I. 1814-1827. To JEt. 13 329

Birth and Early Years.

II. 1827-1831. ^t. 13-17 336

College Life.

III. 1832-1833. ^t. 18-19 341

Study and Travel in Europe.

IV. 1834-1839. Mt. 20-25 344

Return to America. — Study of Law. — Marriage.

— His First Novel, " Morton's Hope."

V. 1841-1842. Mt. 27-28 355

First Diplomatic Appointment, Secretary of Le-
gation to the Russian Mission. — Brief Resi-
dence at St. Petersburg. — Letter to his Mother.

— Return.

VI. 1844. ^t. 30 359

Letter to Park Benjamin. — Political Views and

Vn. 1845-1847. &t. 31-33 363

First Historical and Critical Essays. — Peter the
Great. — Novels of Balzac. — Polity of the

mi. 1847-1849. Mt. 33-35 369

Joseph Lewis Stackpole, the Friend of Motley. His
Sudden Death. — Motley in fhe Massachusetts
House of Representatives. — Second Novel,
" Merry-Mount, A Romance of the Massachu-
setts Colony."

IX. 1850. Mt. 36 374

Plan of a History. — Letters.


X. 1851-1856. Mt. 37-42 378

Historical Studies in Europe. — Letter from Brus-

XI. 1856-1857. Mt. 42-43 383

Publication of his First Historical Work, "Rise
of the Dutch Republic." — Its Reception. —
Critical Notices.

XII. 1856-1857. ^t. 42^3 389

Visit to America. — Residence in Boylston Place.

XIII. 1858-1860. Mt. 44-46 390

Return to England. — Social Relations. — Lady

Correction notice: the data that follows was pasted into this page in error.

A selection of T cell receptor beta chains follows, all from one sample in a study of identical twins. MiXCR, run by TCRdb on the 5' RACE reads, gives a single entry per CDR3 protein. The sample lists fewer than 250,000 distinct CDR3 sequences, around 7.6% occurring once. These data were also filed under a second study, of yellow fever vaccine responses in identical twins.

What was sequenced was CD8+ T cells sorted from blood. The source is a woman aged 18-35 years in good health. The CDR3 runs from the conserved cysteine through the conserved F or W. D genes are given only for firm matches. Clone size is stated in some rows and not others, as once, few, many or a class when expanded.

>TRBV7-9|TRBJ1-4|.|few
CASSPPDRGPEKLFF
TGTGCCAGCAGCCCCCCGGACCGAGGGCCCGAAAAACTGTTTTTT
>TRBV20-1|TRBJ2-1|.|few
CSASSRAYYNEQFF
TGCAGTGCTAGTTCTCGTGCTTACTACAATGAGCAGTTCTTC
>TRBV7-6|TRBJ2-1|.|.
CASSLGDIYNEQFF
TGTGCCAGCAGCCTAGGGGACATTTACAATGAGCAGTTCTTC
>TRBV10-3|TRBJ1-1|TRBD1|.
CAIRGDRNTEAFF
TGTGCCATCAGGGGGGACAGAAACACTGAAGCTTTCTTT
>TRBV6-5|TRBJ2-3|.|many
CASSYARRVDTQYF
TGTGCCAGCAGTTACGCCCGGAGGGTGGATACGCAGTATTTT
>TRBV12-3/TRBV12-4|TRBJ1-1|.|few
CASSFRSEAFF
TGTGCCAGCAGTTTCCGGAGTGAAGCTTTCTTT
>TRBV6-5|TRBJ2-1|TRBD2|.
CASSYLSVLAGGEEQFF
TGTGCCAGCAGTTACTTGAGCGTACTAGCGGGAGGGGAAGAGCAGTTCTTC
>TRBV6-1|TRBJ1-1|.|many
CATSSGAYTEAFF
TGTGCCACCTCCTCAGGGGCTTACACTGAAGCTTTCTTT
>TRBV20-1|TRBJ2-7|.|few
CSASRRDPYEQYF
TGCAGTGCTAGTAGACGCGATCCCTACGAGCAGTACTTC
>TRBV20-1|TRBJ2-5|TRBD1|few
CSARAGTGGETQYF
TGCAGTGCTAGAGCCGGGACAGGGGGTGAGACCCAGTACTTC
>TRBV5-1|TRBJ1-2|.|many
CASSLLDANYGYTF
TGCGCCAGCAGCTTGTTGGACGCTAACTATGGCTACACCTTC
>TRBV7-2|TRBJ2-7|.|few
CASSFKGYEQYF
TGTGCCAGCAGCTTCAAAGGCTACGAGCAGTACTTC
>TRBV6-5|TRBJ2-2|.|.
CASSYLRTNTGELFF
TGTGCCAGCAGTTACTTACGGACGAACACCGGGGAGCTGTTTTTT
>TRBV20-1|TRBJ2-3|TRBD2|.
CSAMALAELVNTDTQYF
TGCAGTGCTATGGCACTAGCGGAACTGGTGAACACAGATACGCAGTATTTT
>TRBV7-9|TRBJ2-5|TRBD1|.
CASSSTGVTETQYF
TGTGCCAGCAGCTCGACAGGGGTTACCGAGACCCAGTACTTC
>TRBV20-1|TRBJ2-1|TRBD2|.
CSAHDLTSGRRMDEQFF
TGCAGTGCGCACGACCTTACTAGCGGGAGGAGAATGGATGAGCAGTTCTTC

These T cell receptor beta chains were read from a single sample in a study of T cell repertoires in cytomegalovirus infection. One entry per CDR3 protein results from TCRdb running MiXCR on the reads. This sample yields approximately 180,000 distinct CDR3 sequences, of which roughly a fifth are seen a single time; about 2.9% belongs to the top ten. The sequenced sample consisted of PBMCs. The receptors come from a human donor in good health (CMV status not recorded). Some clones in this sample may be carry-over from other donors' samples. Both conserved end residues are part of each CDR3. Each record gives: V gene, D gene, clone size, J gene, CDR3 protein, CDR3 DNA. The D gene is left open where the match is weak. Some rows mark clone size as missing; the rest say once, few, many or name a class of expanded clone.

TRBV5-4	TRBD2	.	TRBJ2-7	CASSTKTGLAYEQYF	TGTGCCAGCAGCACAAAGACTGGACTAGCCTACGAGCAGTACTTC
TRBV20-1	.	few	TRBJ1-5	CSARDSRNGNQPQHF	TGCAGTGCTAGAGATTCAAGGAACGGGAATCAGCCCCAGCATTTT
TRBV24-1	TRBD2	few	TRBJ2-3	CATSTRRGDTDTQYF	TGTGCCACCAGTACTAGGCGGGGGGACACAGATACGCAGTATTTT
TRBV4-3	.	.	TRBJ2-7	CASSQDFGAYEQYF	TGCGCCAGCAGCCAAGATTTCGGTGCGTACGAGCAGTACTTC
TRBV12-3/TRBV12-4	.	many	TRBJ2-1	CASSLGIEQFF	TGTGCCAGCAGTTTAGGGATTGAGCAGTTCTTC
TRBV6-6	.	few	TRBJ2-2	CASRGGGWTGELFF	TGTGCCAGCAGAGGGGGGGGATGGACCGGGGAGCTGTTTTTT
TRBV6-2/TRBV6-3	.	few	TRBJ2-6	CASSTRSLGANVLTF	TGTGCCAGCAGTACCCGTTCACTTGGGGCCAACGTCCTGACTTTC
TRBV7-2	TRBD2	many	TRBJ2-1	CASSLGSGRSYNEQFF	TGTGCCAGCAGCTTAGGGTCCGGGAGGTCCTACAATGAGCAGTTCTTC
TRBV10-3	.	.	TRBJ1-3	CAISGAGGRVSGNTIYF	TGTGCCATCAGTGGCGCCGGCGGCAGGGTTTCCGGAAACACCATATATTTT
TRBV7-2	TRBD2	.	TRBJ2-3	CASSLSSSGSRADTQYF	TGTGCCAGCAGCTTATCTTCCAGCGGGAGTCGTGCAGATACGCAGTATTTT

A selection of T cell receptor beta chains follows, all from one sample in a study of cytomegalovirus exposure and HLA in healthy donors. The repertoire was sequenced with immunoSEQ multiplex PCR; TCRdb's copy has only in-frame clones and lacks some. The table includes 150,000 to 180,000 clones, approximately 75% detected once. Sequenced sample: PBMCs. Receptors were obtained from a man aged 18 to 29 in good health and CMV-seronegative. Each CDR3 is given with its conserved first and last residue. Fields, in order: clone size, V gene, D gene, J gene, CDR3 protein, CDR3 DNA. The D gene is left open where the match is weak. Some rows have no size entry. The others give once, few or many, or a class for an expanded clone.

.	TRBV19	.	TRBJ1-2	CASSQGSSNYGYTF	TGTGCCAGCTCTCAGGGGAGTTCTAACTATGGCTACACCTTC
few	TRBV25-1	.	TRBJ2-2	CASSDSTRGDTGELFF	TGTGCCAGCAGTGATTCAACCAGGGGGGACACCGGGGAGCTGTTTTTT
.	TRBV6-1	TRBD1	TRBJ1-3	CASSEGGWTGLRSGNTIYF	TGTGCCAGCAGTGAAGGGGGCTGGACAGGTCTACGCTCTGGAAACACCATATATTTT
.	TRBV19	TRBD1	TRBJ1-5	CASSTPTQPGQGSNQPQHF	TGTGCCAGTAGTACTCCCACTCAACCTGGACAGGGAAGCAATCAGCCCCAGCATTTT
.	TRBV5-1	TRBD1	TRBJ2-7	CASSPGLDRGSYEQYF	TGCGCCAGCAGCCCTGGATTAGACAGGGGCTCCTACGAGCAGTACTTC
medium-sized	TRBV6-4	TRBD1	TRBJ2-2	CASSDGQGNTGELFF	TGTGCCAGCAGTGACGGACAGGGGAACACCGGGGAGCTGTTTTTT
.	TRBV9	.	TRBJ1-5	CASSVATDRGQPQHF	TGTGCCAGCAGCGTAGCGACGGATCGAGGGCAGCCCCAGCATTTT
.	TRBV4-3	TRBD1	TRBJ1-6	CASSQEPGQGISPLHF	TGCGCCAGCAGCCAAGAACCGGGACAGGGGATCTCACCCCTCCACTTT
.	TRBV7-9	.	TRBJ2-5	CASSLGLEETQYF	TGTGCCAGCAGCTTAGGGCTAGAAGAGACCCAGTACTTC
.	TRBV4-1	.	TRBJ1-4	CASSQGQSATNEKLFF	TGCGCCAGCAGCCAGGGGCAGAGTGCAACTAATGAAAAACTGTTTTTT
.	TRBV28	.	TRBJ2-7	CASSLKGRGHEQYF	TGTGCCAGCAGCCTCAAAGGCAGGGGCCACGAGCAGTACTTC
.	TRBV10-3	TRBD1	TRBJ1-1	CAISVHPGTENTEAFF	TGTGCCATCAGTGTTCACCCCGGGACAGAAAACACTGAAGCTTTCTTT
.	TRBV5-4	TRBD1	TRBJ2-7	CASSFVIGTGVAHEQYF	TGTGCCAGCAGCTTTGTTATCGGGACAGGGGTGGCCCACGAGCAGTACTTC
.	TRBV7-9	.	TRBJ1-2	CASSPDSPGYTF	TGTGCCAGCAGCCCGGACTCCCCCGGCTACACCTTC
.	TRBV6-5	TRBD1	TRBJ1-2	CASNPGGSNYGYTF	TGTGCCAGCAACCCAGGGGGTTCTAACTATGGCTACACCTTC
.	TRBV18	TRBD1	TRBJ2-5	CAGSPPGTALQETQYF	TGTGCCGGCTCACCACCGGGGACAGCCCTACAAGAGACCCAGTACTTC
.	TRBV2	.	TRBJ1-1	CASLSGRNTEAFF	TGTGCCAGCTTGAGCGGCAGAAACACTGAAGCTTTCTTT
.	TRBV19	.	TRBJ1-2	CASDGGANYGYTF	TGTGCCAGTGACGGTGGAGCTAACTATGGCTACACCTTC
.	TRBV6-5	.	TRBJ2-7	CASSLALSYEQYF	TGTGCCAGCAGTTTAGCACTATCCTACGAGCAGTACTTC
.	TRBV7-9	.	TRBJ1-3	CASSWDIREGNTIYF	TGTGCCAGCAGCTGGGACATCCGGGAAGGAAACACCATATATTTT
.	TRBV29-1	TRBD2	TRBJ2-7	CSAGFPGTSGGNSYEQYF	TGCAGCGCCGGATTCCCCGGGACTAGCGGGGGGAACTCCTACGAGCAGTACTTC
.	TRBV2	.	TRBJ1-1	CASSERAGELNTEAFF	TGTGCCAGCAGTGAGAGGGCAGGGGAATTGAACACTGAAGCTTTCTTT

Harcourt's Letter.

XIV. 1859. ^t. 45 392

Letter to Mr. Francis H. Underwood. — Plan of
Mr. Motley's Historical Works. — Second
Great Work, " History of the United Neth-

XV. 1860. Mt. 46 397

Publication of the First Two Volumes of the " His-
tory of the United Netherlands." — Their Re-

XVI. 1860-1866. ^t. 46-52 403

Residence in England. — Outbreak of the Civil
War. — Letter to the "London Times." — Visit
to America. — Appointed Minister to Austria.
— Lady Harcourt's Letter. — Miss Motley's

XVII. 1861-1863. ^t. 47-49 408

Letters from Vienna.

XVIIL 1866-1867. Mt. 52-53 422

Resignation of his Office. — Causes of his Resig-

XIX. 1867-1868. ^Et. 53-54 433

Last Two Volumes of the " History of the United
Netherlands." — General Criticisms of Dutch
Scholars on Motley's Historical Works.


XX. 1868-1869. JEt. 54-55 439

Visit to America. — Residence at No. 2 Park
Street, Boston. — Address on the coming
Presidential Election. — Address on the His-
toric Progress of American Democracy. —
Appointed Minister to England.

XXI. 1869-1870. JEt. 55-56 444

Recall from the English Mission. — Its Alleged
and its Probable Reasons.

XXII. 1874. Mt. 60 472

" Life of John of Barneveld." — Criticisms. —
Groen van Prinsterer.

XXIII. 1874-1877. ^t. 60-63 488

Death of Mrs. Motley. — Last Visit to America.
— Illness and Death. — Lady Harcourt's Com-

XXIV. Conclusion 492

His Character. — His Labors. — His Reward.


A. The Saturday Club 497

B. Habits and Methods of Study . 499

C. Sir William Gull's Account of his Illness .... 500

D. Place of Burial. — Funeral Service. — Epitaphs. —

Dean Stanley's Funeral Sermon 505

E. From the Proceedings of the Massachusetts Histori-

cal Society 507

F. List of his Honorary Titles 523

G. Poems by W. W. Story and William Cullen Bryant . 524



Oliver Wendell Holmes in the Study of his Boston

House Frontispiece

Ralph Waldo Emerson 1

Thomas Carltle 134

John Lothrop Motley 329

William Hickling Prescott 386

John of Barneveld 472


" Thou wert the morning star among the living,